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Reagan Will Offer Military Hot Line Plan : Hopes Proposal at Europe Parliament Interests Soviets

May 07, 1985|JACK NELSON and GEORGE SKELTON | Times Staff Writers

MADRID — President Reagan plans to use the forum of a major speech before the European Parliament to propose that the Soviet Union and the United States establish a direct military communication link to aid in managing potential crises, a White House spokesman announced here Monday.

Reagan, who arrived in Madrid earlier in the day for a state visit, will outline the plan and discuss his arms reduction proposals before the Parliament in Strasbourg, France, on Wednesday, the 40th anniversary of the end of World War II in Europe.

A military communications link has been proposed in the past at the diplomatic level by the United States, but the Soviets have balked at the proposal. White House spokesman Larry Speakes indicated that the White House believes that the proposal will be taken more seriously by the Soviets if the President presents it at a major forum.

Links Two Capitals

Washington and Moscow already have the so-called hot line, which provides an instant communications link between the two capitals.

Reagan and his wife, Nancy, were met upon their arrival here by King Juan Carlos I and Queen Sofia and later dined with the royal couple at their Zarzuela Palace residence.

Reagan met for 35 minutes with Socialist Prime Minister Felipe Gonzalez and discussed general East-West issues, officials said. Substantive discussions are expected to take place today. Earlier Monday, before leaving West Germany, Reagan explained to a crowd of several thousand young Germans that he wants peace and the elimination of nuclear weapons but that the world must be "realistic" about Soviet intentions.

Previous Optimism

Up to this point in his European trip, the President had stressed the importance of strengthening defenses because of the Soviet threat and had spoken optimistically about the possibility that his Strategic Defense Initiative ("Star Wars") research program eventually will develop into a space-based defense system capable of repelling nuclear missiles.

But on Monday in Madrid, the White House changed the subject to U.S.-Soviet cooperation, with Speakes saying that the military communications linkup would be designed to help both countries deal with such crises as the shooting down of a South Korean airliner by Soviet fighter planes on Sept. 1, 1983, after it strayed into Soviet airspace, and the fatal shooting of Army Maj. Arthur D. Nicholson Jr. last March by a Soviet sentry after the American entered what the Soviets said was a restricted area in East Germany.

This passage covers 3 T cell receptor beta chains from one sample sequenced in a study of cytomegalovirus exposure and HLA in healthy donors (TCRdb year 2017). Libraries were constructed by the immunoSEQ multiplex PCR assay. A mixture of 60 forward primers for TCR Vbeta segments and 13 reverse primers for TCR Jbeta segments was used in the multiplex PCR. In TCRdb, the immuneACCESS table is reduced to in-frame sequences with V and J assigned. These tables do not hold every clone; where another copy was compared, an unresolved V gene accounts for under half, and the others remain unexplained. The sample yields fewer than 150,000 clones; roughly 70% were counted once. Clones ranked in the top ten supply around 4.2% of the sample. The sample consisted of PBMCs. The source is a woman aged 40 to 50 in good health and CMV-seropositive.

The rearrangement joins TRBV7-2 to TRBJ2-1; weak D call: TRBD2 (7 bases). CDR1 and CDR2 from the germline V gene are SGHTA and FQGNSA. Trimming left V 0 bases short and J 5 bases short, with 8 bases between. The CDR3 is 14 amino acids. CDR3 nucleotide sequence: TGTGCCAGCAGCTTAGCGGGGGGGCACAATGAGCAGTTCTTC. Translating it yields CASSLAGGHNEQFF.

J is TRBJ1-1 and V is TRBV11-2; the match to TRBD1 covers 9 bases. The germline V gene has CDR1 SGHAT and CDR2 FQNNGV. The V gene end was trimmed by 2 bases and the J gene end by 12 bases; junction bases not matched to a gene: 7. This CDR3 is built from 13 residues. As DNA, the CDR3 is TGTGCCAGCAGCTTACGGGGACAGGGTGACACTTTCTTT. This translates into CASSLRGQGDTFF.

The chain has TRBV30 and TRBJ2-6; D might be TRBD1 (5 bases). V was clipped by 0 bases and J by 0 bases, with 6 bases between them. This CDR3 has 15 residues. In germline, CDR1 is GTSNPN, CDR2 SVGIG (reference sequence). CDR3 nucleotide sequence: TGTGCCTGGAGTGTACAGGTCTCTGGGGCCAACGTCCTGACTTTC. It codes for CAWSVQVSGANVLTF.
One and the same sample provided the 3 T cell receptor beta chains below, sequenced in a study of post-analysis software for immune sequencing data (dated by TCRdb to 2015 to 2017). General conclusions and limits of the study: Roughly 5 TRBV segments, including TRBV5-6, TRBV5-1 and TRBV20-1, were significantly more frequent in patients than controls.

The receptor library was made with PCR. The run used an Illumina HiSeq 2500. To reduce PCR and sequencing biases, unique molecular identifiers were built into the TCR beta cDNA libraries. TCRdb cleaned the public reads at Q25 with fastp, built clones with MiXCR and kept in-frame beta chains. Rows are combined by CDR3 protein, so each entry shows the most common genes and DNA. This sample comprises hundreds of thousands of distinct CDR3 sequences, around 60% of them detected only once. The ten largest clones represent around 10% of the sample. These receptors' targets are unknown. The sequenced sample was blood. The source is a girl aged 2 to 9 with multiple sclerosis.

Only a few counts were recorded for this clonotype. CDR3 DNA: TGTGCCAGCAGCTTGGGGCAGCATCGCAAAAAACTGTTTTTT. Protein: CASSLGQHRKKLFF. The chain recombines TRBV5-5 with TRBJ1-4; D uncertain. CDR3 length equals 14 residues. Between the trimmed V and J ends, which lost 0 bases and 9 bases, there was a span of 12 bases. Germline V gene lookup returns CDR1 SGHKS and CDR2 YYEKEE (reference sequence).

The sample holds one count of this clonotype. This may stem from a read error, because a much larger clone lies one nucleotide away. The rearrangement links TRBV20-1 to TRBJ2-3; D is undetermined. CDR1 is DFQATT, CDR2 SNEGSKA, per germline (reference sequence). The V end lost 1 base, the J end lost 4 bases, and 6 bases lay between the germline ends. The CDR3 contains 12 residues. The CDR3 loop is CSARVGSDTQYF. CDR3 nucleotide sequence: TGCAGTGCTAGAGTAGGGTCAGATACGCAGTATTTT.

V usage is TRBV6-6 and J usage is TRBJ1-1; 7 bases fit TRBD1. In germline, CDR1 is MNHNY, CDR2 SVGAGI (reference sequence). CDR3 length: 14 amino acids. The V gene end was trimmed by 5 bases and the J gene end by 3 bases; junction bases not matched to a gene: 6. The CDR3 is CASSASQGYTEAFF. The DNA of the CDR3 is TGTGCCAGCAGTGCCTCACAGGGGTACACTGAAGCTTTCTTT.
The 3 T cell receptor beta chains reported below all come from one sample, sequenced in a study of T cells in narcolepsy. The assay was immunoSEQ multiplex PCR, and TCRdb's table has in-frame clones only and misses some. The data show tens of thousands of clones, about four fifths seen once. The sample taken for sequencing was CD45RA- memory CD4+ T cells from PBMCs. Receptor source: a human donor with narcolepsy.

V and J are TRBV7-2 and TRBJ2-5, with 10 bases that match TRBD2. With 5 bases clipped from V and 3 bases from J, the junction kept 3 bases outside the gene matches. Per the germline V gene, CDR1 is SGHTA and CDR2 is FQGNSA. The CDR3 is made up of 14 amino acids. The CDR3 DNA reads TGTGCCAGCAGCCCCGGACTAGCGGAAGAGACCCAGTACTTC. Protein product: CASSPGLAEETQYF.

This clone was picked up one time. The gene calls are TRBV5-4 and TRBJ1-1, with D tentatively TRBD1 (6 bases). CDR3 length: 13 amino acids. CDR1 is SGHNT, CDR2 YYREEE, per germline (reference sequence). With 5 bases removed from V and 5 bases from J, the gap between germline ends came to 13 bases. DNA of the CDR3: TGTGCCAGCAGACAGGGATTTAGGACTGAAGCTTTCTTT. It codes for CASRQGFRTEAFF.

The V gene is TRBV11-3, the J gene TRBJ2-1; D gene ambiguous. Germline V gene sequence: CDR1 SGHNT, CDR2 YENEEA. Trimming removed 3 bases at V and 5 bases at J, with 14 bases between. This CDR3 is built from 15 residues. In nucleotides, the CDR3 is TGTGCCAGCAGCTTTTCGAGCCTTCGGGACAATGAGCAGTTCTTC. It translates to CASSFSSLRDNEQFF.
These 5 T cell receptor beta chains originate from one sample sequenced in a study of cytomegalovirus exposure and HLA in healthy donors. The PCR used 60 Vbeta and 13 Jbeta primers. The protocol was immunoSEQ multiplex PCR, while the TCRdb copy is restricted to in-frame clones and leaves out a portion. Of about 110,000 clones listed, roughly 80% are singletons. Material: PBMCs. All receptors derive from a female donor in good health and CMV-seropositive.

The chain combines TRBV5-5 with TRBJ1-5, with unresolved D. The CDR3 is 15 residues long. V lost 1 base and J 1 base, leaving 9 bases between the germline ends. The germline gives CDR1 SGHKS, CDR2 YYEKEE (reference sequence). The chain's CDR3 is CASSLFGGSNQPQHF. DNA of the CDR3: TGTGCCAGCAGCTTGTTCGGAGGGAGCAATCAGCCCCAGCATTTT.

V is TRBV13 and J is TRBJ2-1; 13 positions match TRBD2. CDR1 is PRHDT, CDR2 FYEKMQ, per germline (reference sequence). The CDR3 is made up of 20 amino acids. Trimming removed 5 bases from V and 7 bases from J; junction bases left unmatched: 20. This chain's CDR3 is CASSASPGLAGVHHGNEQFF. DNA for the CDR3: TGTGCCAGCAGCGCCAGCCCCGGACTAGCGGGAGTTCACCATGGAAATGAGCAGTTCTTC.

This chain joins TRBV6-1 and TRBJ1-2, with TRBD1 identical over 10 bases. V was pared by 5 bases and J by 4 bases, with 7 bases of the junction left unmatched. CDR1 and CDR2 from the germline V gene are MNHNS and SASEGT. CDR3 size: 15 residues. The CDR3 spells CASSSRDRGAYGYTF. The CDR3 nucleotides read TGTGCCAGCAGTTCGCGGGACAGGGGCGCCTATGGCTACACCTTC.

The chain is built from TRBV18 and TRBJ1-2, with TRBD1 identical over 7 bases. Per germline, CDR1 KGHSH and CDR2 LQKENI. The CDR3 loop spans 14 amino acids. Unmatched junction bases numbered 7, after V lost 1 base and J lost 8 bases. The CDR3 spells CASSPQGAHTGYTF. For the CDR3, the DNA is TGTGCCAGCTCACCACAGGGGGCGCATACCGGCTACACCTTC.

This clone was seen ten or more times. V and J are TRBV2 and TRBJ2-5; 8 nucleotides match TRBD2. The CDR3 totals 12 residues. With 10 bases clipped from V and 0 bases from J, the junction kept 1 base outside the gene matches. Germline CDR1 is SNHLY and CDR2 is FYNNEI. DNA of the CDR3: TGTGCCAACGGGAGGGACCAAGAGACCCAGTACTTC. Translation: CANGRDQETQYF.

Military Information Link

Under Reagan's proposal, Speakes said, the military forces of both countries would provide each other with notification and other information concerning military activities, including any deviation from training exercises.

In his speech at Strasbourg the President is expected to spell out other details of his proposal and to announce he has directed Secretary of State George P. Shultz to go to Vienna next week to broaden the dialogue with the Soviet Union on ways of reducing tension. Shultz will meet in the Austrian capital with Soviet Foreign Minister Andrei A. Gromyko.

Reagan ended his five-day stay in West Germany at Hambach Castle, an 11th Century fortress, where he addressed an estimated 7,000 German youths. He told them that "nothing could bring (him) greater happiness" than to negotiate an agreement with the Soviet Union that would "rid the Earth of nuclear weapons forever."

"But my young friends," he added, "I must also plead for realism. For unless and until there is a changing by the other side, the United States must fulfill a commitment of its own--to the survival of liberty."

And as every U.S. President has done since the Cold War began, Reagan told the Germans, to loud applause, that "America will stand by you in Europe, and America will stand by you in Berlin."

Pushed 'Star Wars' System

Reagan also pushed for his "Star Wars" defense system, which is looked upon with particular skepticism in Europe.

Currently, the President said, the Atlantic Alliance "must rely on a (deterrence) system based on the threat of nuclear retaliation called mutual assured destruction. But someday, your children may be protected and war could be avoided by a system we call mutual assured survival."

Reagan has been attempting--so far unsuccessfully--to persuade the European allies to join the United States in the "Star Wars" research program. Only French President Francois Mitterrand, however, has flatly rejected the idea.

Besides trying to explain his defense policies to a generation that tends look on him suspiciously, Reagan went to Hambach Castle to deliver a pep talk to the grandchildren of men who fought on the side of Adolf Hitler.

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